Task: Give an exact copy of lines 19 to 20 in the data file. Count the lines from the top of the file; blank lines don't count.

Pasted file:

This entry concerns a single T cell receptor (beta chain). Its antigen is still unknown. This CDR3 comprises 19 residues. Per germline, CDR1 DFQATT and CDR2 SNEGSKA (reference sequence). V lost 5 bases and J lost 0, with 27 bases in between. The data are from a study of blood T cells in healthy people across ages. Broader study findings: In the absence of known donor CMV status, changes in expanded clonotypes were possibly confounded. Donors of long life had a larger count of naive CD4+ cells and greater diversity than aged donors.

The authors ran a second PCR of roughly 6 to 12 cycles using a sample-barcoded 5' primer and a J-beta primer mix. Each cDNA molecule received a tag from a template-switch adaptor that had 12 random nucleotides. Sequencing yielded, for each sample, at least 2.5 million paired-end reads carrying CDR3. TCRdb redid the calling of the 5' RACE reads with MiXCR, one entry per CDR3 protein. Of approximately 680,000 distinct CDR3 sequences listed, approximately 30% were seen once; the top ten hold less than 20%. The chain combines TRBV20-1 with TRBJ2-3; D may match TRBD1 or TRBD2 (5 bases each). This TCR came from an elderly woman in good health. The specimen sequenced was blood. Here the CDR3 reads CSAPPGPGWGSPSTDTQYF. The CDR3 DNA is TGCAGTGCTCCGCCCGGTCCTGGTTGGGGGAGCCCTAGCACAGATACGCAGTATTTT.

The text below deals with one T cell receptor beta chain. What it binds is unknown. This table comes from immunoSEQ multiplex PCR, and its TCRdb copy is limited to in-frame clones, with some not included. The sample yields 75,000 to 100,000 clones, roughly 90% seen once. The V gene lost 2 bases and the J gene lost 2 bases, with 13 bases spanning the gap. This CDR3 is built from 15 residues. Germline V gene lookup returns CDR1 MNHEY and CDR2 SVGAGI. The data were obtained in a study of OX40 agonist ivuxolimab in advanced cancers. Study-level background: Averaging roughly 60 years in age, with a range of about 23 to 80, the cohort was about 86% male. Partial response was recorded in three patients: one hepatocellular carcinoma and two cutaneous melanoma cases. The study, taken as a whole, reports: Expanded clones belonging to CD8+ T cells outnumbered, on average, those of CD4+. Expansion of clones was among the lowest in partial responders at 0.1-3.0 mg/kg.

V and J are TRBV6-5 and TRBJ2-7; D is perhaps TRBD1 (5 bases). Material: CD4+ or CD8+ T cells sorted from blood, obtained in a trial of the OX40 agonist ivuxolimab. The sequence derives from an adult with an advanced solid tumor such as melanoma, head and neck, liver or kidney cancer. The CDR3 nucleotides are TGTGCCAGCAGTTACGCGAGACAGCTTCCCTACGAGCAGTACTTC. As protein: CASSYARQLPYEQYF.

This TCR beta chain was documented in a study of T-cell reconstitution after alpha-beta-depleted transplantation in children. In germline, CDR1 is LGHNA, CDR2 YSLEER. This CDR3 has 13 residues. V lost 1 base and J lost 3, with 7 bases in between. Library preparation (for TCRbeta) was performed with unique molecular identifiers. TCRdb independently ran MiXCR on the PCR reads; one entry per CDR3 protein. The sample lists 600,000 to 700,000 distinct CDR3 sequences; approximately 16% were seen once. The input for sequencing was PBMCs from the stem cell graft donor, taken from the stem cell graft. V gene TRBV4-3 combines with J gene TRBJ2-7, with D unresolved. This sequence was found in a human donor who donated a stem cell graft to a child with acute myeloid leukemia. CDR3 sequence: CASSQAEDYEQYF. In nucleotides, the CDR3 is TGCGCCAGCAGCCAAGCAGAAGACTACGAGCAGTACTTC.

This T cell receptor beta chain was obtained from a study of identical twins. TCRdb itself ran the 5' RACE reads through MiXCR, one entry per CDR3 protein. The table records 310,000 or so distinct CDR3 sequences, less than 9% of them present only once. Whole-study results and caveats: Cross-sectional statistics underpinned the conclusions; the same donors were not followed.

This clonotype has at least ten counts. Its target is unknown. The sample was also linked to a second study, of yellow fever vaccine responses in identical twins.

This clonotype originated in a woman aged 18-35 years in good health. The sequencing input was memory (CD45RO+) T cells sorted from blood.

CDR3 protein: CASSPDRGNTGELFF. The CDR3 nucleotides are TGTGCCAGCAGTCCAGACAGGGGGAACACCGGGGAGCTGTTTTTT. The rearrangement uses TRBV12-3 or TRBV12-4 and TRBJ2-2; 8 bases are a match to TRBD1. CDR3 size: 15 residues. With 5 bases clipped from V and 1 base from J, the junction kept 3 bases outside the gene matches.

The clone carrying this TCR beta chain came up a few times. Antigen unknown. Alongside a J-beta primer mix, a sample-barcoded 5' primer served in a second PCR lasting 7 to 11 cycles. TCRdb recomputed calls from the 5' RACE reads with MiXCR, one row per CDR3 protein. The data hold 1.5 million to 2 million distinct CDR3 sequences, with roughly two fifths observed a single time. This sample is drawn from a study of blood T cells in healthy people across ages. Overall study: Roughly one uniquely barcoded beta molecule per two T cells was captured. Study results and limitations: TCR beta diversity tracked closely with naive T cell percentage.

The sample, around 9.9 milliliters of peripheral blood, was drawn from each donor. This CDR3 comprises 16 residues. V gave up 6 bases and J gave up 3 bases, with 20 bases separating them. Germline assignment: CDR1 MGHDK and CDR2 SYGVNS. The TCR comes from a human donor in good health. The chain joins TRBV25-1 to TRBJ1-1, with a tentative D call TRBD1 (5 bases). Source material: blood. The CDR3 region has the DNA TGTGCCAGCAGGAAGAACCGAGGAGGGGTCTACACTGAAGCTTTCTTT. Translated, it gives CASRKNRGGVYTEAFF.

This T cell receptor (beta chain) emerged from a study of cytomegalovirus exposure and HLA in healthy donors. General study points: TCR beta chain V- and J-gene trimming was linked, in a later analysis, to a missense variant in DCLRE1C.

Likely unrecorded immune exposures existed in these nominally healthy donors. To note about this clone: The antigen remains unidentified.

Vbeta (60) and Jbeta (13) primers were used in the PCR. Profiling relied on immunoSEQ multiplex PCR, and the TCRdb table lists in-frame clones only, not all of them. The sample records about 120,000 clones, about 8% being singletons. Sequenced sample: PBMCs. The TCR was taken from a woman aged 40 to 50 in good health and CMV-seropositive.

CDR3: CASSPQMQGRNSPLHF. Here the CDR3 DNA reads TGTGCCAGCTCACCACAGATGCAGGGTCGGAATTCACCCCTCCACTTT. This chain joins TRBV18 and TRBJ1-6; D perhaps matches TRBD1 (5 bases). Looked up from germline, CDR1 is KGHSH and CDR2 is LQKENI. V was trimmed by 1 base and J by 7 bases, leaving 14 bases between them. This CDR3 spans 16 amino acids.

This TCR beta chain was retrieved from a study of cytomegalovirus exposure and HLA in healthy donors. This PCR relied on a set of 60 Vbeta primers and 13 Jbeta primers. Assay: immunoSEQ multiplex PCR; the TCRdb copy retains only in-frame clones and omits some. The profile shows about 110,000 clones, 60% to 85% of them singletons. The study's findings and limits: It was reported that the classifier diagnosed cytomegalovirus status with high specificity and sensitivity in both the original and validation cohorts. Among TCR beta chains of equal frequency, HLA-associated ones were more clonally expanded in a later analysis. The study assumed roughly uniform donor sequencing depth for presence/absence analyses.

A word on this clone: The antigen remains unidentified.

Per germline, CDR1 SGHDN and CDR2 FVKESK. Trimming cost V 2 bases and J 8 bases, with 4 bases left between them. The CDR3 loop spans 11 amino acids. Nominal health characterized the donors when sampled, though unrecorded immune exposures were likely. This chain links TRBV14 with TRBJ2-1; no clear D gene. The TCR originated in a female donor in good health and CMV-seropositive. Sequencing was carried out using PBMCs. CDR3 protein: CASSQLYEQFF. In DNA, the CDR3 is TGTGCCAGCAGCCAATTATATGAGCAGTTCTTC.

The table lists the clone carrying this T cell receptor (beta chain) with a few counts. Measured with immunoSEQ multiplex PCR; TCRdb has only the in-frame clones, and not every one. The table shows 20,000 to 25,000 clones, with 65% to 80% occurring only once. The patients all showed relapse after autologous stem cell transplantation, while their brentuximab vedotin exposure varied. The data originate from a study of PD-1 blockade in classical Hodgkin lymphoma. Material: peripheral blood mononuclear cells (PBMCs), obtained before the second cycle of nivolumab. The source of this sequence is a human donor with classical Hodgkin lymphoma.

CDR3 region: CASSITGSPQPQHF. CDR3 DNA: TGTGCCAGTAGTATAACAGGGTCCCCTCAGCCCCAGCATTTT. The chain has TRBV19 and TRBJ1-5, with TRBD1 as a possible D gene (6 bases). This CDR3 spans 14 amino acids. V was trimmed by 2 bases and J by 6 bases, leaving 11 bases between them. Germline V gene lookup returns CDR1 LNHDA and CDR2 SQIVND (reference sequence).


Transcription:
The table lists the clone carrying this T cell receptor (beta chain) with a few counts. Measured with immunoSEQ multiplex PCR; TCRdb has only the in-frame clones, and not every one. The table shows 20,000 to 25,000 clones, with 65% to 80% occurring only once. The patients all showed relapse after autologous stem cell transplantation, while their brentuximab vedotin exposure varied. The data originate from a study of PD-1 blockade in classical Hodgkin lymphoma. Material: peripheral blood mononuclear cells (PBMCs), obtained before the second cycle of nivolumab. The source of this sequence is a human donor with classical Hodgkin lymphoma.

CDR3 region: CASSITGSPQPQHF. CDR3 DNA: TGTGCCAGTAGTATAACAGGGTCCCCTCAGCCCCAGCATTTT. The chain has TRBV19 and TRBJ1-5, with TRBD1 as a possible D gene (6 bases). This CDR3 spans 14 amino acids. V was trimmed by 2 bases and J by 6 bases, leaving 11 bases between them. Germline V gene lookup returns CDR1 LNHDA and CDR2 SQIVND (reference sequence).